The additions include Coltons Point Marina, Cotons Point, Md.; Hartley Marine Services, Edgewater, Md.; Grove Harbour Marina, Miami; Rocky Creek Marina, Edglewood, Fla.; Oconee Marina, Eatonton, Ga.; and Yacht Works, Port Clinton, Ohio.

Everglades Boats currently has 44 dealers nationwide with more locations coming soon. Information about each of the dealers is available through the dealer locator at .

Carolina lures another Florida boatbuilder

Palmer Marine executives say they are taking advantage of North Carolina’s business-friendly environment by relocating its operations to the Tar Heel state.

N.C. Governor Mike Easley announced in September that the Washington-based company is relocating manufacturing operations from its Cape Coral, Fla., plant to Bladen County.

Palmer Marine builds several lines of sportfishing boats. According to the governor’s office the move was made possible in part by a $200,000 One North Carolina Fund grant. Palmer Marine, in a statement, says the matching grant was instrumental in its decision.

Boating law group elects new head

At its 48th annual meeting in Burlington, Vt., the National Association of State Boating Law Administrators elected John Fetterman as president of the non-profit organization for the 2007-’08 year. He succeeds Jeffrey S. Johnson, Alaska Boating Law Administrator.

Major Fetterman of Manchester, Maine, joined the Bureau of Marine Patrol in 1977 as a field officer. Much of his career with the Marine Patrol has been spent as Chief Pilot, flying some 12,000 hours of flight time in multiple aircraft. In non-flight duties, Fetterman also supervised the Bureau’s Special Services, where he focused on safety programs within both the recreational and commercial boating communities. In 2001 he was promoted to deputy chief. In his current position, he serves as coastal boating law administrator for the state of Maine.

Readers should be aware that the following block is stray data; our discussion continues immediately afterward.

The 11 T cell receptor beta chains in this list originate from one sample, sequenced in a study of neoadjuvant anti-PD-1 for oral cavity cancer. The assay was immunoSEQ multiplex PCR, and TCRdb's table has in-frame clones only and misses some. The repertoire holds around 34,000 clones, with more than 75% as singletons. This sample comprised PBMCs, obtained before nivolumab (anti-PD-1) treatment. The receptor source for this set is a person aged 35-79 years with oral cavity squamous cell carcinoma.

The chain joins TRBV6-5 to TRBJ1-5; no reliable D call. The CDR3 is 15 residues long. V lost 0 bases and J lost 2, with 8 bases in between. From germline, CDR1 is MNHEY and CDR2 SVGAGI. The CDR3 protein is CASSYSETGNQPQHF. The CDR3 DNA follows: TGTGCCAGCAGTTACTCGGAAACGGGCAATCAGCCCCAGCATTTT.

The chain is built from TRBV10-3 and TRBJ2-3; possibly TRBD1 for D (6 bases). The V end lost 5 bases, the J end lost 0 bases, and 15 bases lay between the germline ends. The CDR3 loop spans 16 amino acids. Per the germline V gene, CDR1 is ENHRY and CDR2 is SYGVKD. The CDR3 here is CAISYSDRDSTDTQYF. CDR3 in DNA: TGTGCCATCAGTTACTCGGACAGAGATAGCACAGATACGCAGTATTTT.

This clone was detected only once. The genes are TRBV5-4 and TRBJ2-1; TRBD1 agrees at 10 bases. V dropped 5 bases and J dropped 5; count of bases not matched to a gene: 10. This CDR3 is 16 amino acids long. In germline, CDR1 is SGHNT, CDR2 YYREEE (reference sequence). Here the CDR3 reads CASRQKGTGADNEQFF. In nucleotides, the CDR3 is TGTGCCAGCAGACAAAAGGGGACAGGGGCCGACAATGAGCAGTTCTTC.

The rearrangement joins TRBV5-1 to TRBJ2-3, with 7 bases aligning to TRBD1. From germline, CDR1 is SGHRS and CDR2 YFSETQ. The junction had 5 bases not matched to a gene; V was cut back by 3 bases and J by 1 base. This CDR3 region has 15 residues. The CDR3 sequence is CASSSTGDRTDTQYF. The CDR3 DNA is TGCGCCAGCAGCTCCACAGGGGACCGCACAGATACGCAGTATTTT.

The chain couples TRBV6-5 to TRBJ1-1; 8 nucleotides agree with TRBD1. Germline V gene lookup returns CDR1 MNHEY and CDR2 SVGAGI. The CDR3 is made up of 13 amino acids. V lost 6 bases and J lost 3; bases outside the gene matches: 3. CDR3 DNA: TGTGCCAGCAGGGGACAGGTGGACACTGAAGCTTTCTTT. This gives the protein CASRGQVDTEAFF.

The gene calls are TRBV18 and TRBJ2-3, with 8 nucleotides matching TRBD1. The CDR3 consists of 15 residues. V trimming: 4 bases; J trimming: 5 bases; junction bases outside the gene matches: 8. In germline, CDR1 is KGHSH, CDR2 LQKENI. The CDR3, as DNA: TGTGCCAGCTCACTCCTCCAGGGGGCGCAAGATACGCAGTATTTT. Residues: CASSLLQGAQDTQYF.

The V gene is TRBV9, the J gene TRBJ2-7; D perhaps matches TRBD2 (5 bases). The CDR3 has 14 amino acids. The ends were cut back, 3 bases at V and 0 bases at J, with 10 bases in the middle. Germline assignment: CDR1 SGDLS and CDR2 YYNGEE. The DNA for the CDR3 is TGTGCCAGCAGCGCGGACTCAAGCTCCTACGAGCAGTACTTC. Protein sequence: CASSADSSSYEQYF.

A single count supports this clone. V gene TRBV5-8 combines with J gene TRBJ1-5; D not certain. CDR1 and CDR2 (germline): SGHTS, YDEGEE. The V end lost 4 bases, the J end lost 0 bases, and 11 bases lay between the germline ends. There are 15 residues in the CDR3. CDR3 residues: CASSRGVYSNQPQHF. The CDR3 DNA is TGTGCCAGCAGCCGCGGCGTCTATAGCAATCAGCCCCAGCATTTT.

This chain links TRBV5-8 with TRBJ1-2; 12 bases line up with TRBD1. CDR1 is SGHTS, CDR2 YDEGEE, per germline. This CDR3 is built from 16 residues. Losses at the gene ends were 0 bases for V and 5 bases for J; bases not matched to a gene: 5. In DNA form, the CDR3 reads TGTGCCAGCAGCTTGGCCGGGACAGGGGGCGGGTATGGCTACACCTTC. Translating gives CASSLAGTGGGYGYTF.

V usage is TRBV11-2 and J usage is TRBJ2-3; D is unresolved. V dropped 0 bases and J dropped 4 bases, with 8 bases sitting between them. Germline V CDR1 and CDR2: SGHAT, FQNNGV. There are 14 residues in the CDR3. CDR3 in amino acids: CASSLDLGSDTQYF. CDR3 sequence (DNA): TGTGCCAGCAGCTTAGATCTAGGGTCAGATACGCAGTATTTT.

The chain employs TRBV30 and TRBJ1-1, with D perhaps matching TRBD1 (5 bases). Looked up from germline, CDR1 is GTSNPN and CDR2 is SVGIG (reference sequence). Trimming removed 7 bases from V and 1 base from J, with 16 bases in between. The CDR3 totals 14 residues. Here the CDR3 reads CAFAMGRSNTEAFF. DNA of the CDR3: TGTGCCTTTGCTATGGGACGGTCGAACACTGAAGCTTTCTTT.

Fetterman served as project leader for Maine in drafting the “first in the nation” memorandum of agreement with the U.S. Coast Guard on enforcement of Safety and Security Zones.

BoatU.S. endorses waterway watch program

As America enters a new era of increased terrorist threats at home, citizens across the country are being asked to keep on the lookout for suspicious activities. BoatU.S. recently encouraged recreational boaters to do their part through “America’s Waterway Watch,” a program that enlists the active participation of those who play, work or live around America’s waterways.

Similar to the successful Neighborhood Watch programs that ask community residents to report suspicious activities to local law enforcement agencies, Waterway Watch is a combined effort of the Coast Guard and its Auxiliary and Reserve components.

“We believe that many boaters are willing to play a part in securing our waterways and provide the Coast Guard with information about activities that may appear strange or unusual,” said BoatU.S. president Nancy Michelman.

Boaters are asked to keep the 1-877-24WATCH (877-249-2824) phone number aboard their boats, and use it when something seems out of place.

Marine insurance agency adds to yacht coverage

Maritime General Agency of Westbrook, Conn., has released a new policy form for their AIG Executive Yacht Policy. The new form, which is for private pleasure yachts valued between $1 million and $5 million, adds coverage not previously included, such as additional living expenses, fine arts, temporary substitute yacht, search and rescue fees, loss of charter hire, newly acquire yachts, precautionary measures and moped/motorbike coverage.

Coverage by Maritime General Agency is written through New Hampshire Insurance Company and other AIG member companies.

Walker Bay adds Hypalon to Odyssey line

The Odyssey Air Floor Inflatable from Walker Bay Boats is now available in Orca Hypalon.

“The advantage of the Odyssey Air Floor is that it can be rolled up and carried in its own bag, making it the perfect stowable tender,” said Paul Roberts, VP of sales and Marketing for Walker Bay. “Adding the Orca Hypalon option makes the Odyssey more appealing to consumers in extreme ultraviolet light regions.”

Four layers of calendered sheets guarantee air-tightness (no porosity) and optimal adhesion of rubbers. This combination of materials provides improved weather resistance against fading and aging as well as resistance to fuel, oil and everyday abrasions.